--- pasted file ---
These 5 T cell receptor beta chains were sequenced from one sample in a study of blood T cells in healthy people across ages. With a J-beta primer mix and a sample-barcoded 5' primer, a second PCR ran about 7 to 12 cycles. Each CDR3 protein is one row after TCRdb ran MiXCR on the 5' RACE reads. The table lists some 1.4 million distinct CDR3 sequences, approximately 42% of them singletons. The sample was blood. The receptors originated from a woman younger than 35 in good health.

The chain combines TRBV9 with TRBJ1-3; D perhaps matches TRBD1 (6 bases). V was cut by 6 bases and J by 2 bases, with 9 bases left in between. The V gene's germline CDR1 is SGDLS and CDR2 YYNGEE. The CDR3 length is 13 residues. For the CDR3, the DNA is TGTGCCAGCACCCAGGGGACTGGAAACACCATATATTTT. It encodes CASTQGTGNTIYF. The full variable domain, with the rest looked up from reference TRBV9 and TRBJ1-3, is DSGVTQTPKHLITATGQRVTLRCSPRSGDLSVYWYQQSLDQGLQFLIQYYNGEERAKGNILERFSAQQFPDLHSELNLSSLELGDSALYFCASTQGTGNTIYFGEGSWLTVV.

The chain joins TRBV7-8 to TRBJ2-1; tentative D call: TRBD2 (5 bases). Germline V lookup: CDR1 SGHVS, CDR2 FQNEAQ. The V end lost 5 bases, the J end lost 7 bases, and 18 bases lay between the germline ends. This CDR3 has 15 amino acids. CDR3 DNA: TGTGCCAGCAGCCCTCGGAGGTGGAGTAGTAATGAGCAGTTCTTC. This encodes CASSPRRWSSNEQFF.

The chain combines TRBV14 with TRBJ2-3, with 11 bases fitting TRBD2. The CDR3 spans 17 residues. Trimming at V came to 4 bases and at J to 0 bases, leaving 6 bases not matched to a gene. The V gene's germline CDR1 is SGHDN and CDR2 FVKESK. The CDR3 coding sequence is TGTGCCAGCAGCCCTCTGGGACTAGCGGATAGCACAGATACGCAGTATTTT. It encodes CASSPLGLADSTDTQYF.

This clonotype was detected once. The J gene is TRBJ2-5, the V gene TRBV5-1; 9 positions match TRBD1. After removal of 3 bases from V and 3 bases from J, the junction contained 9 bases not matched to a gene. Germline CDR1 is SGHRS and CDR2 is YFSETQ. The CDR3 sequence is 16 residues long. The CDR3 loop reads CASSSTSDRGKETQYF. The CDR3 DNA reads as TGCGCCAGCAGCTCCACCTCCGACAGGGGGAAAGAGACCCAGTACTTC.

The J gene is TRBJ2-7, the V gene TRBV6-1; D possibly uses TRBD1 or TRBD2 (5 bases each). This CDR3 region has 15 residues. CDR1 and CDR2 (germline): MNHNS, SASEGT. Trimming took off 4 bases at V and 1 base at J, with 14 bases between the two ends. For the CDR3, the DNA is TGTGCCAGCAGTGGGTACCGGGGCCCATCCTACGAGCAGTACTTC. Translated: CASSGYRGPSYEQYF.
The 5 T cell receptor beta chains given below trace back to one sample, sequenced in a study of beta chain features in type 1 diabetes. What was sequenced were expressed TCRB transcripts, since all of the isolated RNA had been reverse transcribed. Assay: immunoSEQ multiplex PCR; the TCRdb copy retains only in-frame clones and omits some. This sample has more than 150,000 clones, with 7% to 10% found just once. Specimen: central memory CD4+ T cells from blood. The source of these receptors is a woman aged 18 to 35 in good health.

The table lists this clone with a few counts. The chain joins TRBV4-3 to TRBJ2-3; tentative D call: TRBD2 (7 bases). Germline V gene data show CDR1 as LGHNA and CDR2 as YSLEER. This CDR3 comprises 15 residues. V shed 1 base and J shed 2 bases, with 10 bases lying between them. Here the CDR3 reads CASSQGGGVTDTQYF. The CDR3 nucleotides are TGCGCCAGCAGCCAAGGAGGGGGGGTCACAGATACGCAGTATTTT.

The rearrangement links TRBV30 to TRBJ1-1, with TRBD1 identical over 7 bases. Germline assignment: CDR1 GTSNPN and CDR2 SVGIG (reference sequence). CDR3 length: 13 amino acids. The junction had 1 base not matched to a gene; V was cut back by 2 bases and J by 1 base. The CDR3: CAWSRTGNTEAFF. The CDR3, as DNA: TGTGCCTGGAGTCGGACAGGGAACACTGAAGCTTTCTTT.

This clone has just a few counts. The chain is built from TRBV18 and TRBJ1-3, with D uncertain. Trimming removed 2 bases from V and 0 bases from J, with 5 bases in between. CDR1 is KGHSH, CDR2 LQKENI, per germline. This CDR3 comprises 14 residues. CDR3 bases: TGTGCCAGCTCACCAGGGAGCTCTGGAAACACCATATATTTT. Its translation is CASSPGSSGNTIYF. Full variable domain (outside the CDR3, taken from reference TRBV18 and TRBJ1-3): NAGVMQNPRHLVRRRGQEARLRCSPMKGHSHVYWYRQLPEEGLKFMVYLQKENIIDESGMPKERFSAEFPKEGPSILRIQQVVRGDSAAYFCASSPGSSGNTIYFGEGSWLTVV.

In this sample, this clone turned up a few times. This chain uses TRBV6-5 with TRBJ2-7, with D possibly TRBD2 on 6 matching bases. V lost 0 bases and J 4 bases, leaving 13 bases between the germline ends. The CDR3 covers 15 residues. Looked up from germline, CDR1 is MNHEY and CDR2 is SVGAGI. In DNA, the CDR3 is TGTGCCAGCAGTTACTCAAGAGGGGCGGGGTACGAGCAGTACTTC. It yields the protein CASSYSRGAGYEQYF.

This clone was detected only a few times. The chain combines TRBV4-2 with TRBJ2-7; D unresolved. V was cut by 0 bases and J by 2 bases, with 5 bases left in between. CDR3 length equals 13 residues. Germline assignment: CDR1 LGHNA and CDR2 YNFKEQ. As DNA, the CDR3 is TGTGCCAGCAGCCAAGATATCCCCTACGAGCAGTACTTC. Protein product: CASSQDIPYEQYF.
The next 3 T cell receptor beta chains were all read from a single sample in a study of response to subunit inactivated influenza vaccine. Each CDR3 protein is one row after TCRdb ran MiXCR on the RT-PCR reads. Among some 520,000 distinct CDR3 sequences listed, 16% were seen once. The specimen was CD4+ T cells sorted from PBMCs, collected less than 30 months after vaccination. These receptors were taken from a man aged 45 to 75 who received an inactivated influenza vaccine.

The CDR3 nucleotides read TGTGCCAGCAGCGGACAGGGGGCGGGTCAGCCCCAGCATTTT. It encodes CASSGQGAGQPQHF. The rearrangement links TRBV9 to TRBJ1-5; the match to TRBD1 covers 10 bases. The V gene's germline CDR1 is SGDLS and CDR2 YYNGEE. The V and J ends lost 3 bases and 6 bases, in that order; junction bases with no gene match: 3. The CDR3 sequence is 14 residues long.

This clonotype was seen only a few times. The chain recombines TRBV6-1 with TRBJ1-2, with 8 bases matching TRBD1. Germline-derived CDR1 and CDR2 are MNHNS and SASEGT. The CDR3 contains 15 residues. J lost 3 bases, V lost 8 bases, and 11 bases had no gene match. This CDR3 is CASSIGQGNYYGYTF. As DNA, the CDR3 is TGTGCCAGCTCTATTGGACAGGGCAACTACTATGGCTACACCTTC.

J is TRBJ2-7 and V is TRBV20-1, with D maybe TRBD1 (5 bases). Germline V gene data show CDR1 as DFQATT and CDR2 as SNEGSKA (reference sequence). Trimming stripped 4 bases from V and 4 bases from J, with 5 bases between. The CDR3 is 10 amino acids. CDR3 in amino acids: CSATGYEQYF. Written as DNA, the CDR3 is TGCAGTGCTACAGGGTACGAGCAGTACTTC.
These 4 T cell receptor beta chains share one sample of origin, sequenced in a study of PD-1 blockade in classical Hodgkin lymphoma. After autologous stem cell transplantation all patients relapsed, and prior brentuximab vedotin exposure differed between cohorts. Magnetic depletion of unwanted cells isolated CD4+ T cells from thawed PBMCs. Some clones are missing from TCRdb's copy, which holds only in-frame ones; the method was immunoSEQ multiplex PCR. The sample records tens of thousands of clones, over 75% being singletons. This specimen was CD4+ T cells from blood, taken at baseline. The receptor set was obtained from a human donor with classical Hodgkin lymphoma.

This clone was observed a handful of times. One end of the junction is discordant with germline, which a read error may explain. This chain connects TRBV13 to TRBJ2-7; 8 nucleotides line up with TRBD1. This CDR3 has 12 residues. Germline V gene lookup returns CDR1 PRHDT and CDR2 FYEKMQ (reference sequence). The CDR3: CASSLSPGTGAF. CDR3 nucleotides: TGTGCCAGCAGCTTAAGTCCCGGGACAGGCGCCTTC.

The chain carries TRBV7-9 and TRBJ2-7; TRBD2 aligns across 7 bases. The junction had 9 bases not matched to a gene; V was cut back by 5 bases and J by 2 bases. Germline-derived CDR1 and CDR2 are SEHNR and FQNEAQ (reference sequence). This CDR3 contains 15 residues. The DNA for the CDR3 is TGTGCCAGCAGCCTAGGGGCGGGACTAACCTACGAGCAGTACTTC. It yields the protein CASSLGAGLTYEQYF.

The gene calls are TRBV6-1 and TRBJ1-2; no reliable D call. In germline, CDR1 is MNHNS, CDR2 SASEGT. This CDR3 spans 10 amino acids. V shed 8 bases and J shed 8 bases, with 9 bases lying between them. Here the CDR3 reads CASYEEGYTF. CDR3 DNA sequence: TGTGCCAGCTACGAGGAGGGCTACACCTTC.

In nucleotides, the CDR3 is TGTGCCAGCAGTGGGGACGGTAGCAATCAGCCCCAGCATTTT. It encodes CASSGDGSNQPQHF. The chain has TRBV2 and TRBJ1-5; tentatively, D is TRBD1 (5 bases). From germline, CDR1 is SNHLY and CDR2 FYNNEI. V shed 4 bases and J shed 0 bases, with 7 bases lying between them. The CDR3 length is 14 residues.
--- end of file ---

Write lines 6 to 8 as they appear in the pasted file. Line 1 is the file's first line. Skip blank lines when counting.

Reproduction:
The J gene is TRBJ2-7, the V gene TRBV6-1; D possibly uses TRBD1 or TRBD2 (5 bases each). This CDR3 region has 15 residues. CDR1 and CDR2 (germline): MNHNS, SASEGT. Trimming took off 4 bases at V and 1 base at J, with 14 bases between the two ends. For the CDR3, the DNA is TGTGCCAGCAGTGGGTACCGGGGCCCATCCTACGAGCAGTACTTC. Translated: CASSGYRGPSYEQYF.
The 5 T cell receptor beta chains given below trace back to one sample, sequenced in a study of beta chain features in type 1 diabetes. What was sequenced were expressed TCRB transcripts, since all of the isolated RNA had been reverse transcribed. Assay: immunoSEQ multiplex PCR; the TCRdb copy retains only in-frame clones and omits some. This sample has more than 150,000 clones, with 7% to 10% found just once. Specimen: central memory CD4+ T cells from blood. The source of these receptors is a woman aged 18 to 35 in good health.

The table lists this clone with a few counts. The chain joins TRBV4-3 to TRBJ2-3; tentative D call: TRBD2 (7 bases). Germline V gene data show CDR1 as LGHNA and CDR2 as YSLEER. This CDR3 comprises 15 residues. V shed 1 base and J shed 2 bases, with 10 bases lying between them. Here the CDR3 reads CASSQGGGVTDTQYF. The CDR3 nucleotides are TGCGCCAGCAGCCAAGGAGGGGGGGTCACAGATACGCAGTATTTT.